Jump to content

Selling a vehicle to children w/payments?


Yarome

Recommended Posts

Off topic but more than a few of you have a great deal of life experience and would appreciate any input.

One of my children is wanting to purchase a vehicle from me and pay for it over time. I'm perfectly fine with that but have never dealt with a pay over time situation and am not sure how to handle the logistics, ie., title, insurance, etc. The vehicle would be.. for insurance purposes "outside of my control" and housed at a location other than the currently issuing state.

I'm fairly certain the title/registration would need to be in his name so that he's able to insure it. Correct?

I'm sure there must be some process to add a private individual as a lien holder until it's paid for, but I'm not really excited about going that route. More paperwork, hassle, and expense.

What I'm thinking is that the easiest thing would be to just sign the title over, but that doesn't leave me with much recourse.. but then again.. it's my child so what would I really do 'anyway' if payments stopped, right? More than the money I want our deal treated seriously as a point of responsibility, but I also don't want to set a bad precedent with the other kids or spark any jealousy.

Are there any issues I should be particularly aware of?

How would you, or have you, handled something like that?

Link to comment
Share on other sites

Payments, contracts and family often don't mix well.

 

I'd give them the vehicle outright so they can deal with all the responsibilities that go with it. If you want paid back just come to an agreement on how much and how often you expect to get paid back and keep track of it. If things don't work out you at least aren't facing having to try to re-posses the vehicle for non-payment, something that will have bad effects on all involved.

 

If you are really grumpy about not getting repaid, or there would be sibling issues over not collecting the debt you can add a note to your will that considers the unpaid balance as a partial distribution of your estate, one to be taken into account when dividing your final assets.

Link to comment
Share on other sites

I have sold vehicles to friends/family previously. I treat it as I would any other business transaction and I explain that very clearly up front. I write out a basic sales contract with payment expectations and have both parties sign it. I then provide copies to the other party and I maintain the original. As far as the vehicle ownership, I have done it both ways of completely signing over the vehicle and also listing myself as a lien holder. That decision, I base on whether or not I think their might be any problems with the repayment. I definitely get it out of my name as the registered owner though, if it is not in my possession. I don't want any parking tickets or other liabilities coming back to me if something happens.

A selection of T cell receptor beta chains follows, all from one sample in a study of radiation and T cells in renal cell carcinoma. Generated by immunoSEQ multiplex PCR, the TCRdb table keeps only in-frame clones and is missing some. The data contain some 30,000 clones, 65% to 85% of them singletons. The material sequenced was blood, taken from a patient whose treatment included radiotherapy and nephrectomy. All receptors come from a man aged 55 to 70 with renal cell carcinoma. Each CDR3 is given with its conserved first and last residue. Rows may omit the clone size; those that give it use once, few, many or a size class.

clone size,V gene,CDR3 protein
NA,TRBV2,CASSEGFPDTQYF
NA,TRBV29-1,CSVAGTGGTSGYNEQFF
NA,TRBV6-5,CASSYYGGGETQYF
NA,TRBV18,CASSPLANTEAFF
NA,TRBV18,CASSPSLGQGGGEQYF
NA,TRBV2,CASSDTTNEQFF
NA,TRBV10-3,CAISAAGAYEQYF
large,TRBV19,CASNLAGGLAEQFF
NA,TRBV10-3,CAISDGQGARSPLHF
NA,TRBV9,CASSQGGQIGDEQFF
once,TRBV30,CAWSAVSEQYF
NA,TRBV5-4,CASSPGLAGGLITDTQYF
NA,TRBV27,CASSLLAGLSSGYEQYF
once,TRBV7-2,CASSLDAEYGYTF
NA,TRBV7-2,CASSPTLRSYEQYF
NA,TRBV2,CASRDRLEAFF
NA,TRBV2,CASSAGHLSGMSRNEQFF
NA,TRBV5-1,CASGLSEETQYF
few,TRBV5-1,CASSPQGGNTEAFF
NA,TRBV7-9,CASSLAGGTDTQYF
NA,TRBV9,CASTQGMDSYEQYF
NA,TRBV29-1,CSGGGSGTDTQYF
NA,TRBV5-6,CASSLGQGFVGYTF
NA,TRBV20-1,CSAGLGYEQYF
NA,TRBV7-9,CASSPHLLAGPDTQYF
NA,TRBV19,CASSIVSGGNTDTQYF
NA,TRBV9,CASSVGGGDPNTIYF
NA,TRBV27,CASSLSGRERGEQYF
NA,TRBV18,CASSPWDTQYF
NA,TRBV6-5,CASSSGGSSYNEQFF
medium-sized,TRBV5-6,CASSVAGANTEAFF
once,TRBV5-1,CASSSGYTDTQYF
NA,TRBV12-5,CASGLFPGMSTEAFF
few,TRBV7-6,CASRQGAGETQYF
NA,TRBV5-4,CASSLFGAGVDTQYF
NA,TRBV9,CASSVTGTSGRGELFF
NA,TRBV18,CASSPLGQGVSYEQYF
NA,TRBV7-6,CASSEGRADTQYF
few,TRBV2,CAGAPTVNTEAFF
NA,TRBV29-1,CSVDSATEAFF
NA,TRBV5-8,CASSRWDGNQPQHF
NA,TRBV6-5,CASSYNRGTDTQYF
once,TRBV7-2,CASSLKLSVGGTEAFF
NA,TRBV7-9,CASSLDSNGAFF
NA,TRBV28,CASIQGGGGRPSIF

Link to comment
Share on other sites

Some kids are very dependable and responsible paying off a parents loan, others not at all. In MI you can transfer a vehicle title to a close relative and there will be no sales tax to pay, not sure about your state. I'd transfer the vehicle to the child, they pay insurance (tell them if they let the insurance lapse and total the vehicle they are still responsible to pay your loan off), make a loan payment schedule (you can get an amortization schedule on the internet), have you and the child sign the note document. You can use an interest rate used by local banks for used auto loans. As the other have said, if the child defaults no more loans and a reduced inheritance. Greg

Link to comment
Share on other sites